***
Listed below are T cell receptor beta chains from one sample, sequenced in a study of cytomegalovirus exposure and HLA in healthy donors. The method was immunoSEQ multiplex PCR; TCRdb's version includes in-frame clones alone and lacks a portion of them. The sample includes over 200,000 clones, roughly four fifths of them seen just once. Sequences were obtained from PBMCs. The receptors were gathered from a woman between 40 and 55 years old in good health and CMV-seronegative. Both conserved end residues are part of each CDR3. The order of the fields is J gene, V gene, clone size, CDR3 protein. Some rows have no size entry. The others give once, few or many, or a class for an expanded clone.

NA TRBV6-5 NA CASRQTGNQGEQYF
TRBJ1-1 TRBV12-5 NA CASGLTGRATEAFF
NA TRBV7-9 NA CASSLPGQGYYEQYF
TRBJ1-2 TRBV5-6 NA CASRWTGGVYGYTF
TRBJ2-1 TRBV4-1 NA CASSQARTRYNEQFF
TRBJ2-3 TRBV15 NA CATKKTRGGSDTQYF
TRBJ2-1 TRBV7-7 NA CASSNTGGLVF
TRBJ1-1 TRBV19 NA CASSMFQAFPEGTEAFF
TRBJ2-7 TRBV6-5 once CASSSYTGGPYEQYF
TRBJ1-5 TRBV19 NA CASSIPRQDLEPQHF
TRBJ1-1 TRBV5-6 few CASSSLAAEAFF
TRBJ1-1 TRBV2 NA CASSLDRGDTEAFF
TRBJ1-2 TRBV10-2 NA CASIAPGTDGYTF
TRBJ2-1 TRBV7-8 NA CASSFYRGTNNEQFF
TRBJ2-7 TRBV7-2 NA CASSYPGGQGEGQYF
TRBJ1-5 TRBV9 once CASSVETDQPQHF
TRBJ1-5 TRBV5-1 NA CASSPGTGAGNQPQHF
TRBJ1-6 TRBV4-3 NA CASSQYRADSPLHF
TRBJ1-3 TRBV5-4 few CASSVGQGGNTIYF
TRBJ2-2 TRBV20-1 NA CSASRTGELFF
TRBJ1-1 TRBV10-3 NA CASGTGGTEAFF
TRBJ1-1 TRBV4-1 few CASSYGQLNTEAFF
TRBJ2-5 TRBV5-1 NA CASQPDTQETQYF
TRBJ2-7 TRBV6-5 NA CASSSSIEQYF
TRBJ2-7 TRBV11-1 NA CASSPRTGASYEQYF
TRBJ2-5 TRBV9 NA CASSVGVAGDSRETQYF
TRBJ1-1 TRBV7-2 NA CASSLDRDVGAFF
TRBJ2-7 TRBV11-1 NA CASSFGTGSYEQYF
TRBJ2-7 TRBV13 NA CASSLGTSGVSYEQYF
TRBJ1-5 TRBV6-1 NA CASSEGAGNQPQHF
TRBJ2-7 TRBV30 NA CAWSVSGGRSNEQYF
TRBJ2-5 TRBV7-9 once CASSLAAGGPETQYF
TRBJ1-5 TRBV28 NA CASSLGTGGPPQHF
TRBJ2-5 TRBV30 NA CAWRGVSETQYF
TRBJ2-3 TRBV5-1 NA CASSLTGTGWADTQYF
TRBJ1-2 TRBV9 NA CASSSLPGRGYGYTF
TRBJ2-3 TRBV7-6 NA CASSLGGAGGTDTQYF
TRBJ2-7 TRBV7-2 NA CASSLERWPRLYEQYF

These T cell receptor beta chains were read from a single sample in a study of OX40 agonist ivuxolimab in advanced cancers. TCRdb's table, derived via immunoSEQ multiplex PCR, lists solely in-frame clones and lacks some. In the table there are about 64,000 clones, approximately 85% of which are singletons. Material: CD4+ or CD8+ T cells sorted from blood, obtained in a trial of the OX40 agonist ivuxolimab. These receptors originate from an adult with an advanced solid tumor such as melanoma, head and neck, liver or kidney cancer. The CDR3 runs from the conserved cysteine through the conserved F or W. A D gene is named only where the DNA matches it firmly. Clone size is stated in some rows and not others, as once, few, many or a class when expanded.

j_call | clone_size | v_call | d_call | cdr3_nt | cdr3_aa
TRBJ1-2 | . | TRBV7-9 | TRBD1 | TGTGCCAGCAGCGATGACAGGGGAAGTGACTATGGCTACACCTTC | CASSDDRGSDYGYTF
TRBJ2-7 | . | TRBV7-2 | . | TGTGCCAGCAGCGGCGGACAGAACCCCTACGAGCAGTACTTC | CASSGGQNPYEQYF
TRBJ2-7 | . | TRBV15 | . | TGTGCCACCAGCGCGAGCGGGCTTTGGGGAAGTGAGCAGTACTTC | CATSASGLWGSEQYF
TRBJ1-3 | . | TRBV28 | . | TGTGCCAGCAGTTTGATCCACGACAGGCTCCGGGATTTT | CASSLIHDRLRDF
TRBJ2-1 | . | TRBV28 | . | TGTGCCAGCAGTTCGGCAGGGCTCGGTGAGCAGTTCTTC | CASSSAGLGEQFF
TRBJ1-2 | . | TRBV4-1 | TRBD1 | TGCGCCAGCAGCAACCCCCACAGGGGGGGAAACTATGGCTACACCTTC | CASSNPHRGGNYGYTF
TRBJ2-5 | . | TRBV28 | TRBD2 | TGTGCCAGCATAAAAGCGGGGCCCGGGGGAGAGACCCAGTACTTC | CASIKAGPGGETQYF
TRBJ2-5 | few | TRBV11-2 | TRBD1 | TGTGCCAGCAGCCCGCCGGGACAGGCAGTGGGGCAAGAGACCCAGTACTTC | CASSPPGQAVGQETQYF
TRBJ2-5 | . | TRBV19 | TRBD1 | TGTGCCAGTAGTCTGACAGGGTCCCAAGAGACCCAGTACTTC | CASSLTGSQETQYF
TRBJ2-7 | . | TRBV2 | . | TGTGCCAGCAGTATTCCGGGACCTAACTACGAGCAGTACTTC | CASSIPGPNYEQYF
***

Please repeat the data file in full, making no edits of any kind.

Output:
Listed below are T cell receptor beta chains from one sample, sequenced in a study of cytomegalovirus exposure and HLA in healthy donors. The method was immunoSEQ multiplex PCR; TCRdb's version includes in-frame clones alone and lacks a portion of them. The sample includes over 200,000 clones, roughly four fifths of them seen just once. Sequences were obtained from PBMCs. The receptors were gathered from a woman between 40 and 55 years old in good health and CMV-seronegative. Both conserved end residues are part of each CDR3. The order of the fields is J gene, V gene, clone size, CDR3 protein. Some rows have no size entry. The others give once, few or many, or a class for an expanded clone.

NA TRBV6-5 NA CASRQTGNQGEQYF
TRBJ1-1 TRBV12-5 NA CASGLTGRATEAFF
NA TRBV7-9 NA CASSLPGQGYYEQYF
TRBJ1-2 TRBV5-6 NA CASRWTGGVYGYTF
TRBJ2-1 TRBV4-1 NA CASSQARTRYNEQFF
TRBJ2-3 TRBV15 NA CATKKTRGGSDTQYF
TRBJ2-1 TRBV7-7 NA CASSNTGGLVF
TRBJ1-1 TRBV19 NA CASSMFQAFPEGTEAFF
TRBJ2-7 TRBV6-5 once CASSSYTGGPYEQYF
TRBJ1-5 TRBV19 NA CASSIPRQDLEPQHF
TRBJ1-1 TRBV5-6 few CASSSLAAEAFF
TRBJ1-1 TRBV2 NA CASSLDRGDTEAFF
TRBJ1-2 TRBV10-2 NA CASIAPGTDGYTF
TRBJ2-1 TRBV7-8 NA CASSFYRGTNNEQFF
TRBJ2-7 TRBV7-2 NA CASSYPGGQGEGQYF
TRBJ1-5 TRBV9 once CASSVETDQPQHF
TRBJ1-5 TRBV5-1 NA CASSPGTGAGNQPQHF
TRBJ1-6 TRBV4-3 NA CASSQYRADSPLHF
TRBJ1-3 TRBV5-4 few CASSVGQGGNTIYF
TRBJ2-2 TRBV20-1 NA CSASRTGELFF
TRBJ1-1 TRBV10-3 NA CASGTGGTEAFF
TRBJ1-1 TRBV4-1 few CASSYGQLNTEAFF
TRBJ2-5 TRBV5-1 NA CASQPDTQETQYF
TRBJ2-7 TRBV6-5 NA CASSSSIEQYF
TRBJ2-7 TRBV11-1 NA CASSPRTGASYEQYF
TRBJ2-5 TRBV9 NA CASSVGVAGDSRETQYF
TRBJ1-1 TRBV7-2 NA CASSLDRDVGAFF
TRBJ2-7 TRBV11-1 NA CASSFGTGSYEQYF
TRBJ2-7 TRBV13 NA CASSLGTSGVSYEQYF
TRBJ1-5 TRBV6-1 NA CASSEGAGNQPQHF
TRBJ2-7 TRBV30 NA CAWSVSGGRSNEQYF
TRBJ2-5 TRBV7-9 once CASSLAAGGPETQYF
TRBJ1-5 TRBV28 NA CASSLGTGGPPQHF
TRBJ2-5 TRBV30 NA CAWRGVSETQYF
TRBJ2-3 TRBV5-1 NA CASSLTGTGWADTQYF
TRBJ1-2 TRBV9 NA CASSSLPGRGYGYTF
TRBJ2-3 TRBV7-6 NA CASSLGGAGGTDTQYF
TRBJ2-7 TRBV7-2 NA CASSLERWPRLYEQYF

These T cell receptor beta chains were read from a single sample in a study of OX40 agonist ivuxolimab in advanced cancers. TCRdb's table, derived via immunoSEQ multiplex PCR, lists solely in-frame clones and lacks some. In the table there are about 64,000 clones, approximately 85% of which are singletons. Material: CD4+ or CD8+ T cells sorted from blood, obtained in a trial of the OX40 agonist ivuxolimab. These receptors originate from an adult with an advanced solid tumor such as melanoma, head and neck, liver or kidney cancer. The CDR3 runs from the conserved cysteine through the conserved F or W. A D gene is named only where the DNA matches it firmly. Clone size is stated in some rows and not others, as once, few, many or a class when expanded.

j_call | clone_size | v_call | d_call | cdr3_nt | cdr3_aa
TRBJ1-2 | . | TRBV7-9 | TRBD1 | TGTGCCAGCAGCGATGACAGGGGAAGTGACTATGGCTACACCTTC | CASSDDRGSDYGYTF
TRBJ2-7 | . | TRBV7-2 | . | TGTGCCAGCAGCGGCGGACAGAACCCCTACGAGCAGTACTTC | CASSGGQNPYEQYF
TRBJ2-7 | . | TRBV15 | . | TGTGCCACCAGCGCGAGCGGGCTTTGGGGAAGTGAGCAGTACTTC | CATSASGLWGSEQYF
TRBJ1-3 | . | TRBV28 | . | TGTGCCAGCAGTTTGATCCACGACAGGCTCCGGGATTTT | CASSLIHDRLRDF
TRBJ2-1 | . | TRBV28 | . | TGTGCCAGCAGTTCGGCAGGGCTCGGTGAGCAGTTCTTC | CASSSAGLGEQFF
TRBJ1-2 | . | TRBV4-1 | TRBD1 | TGCGCCAGCAGCAACCCCCACAGGGGGGGAAACTATGGCTACACCTTC | CASSNPHRGGNYGYTF
TRBJ2-5 | . | TRBV28 | TRBD2 | TGTGCCAGCATAAAAGCGGGGCCCGGGGGAGAGACCCAGTACTTC | CASIKAGPGGETQYF
TRBJ2-5 | few | TRBV11-2 | TRBD1 | TGTGCCAGCAGCCCGCCGGGACAGGCAGTGGGGCAAGAGACCCAGTACTTC | CASSPPGQAVGQETQYF
TRBJ2-5 | . | TRBV19 | TRBD1 | TGTGCCAGTAGTCTGACAGGGTCCCAAGAGACCCAGTACTTC | CASSLTGSQETQYF
TRBJ2-7 | . | TRBV2 | . | TGTGCCAGCAGTATTCCGGGACCTAACTACGAGCAGTACTTC | CASSIPGPNYEQYF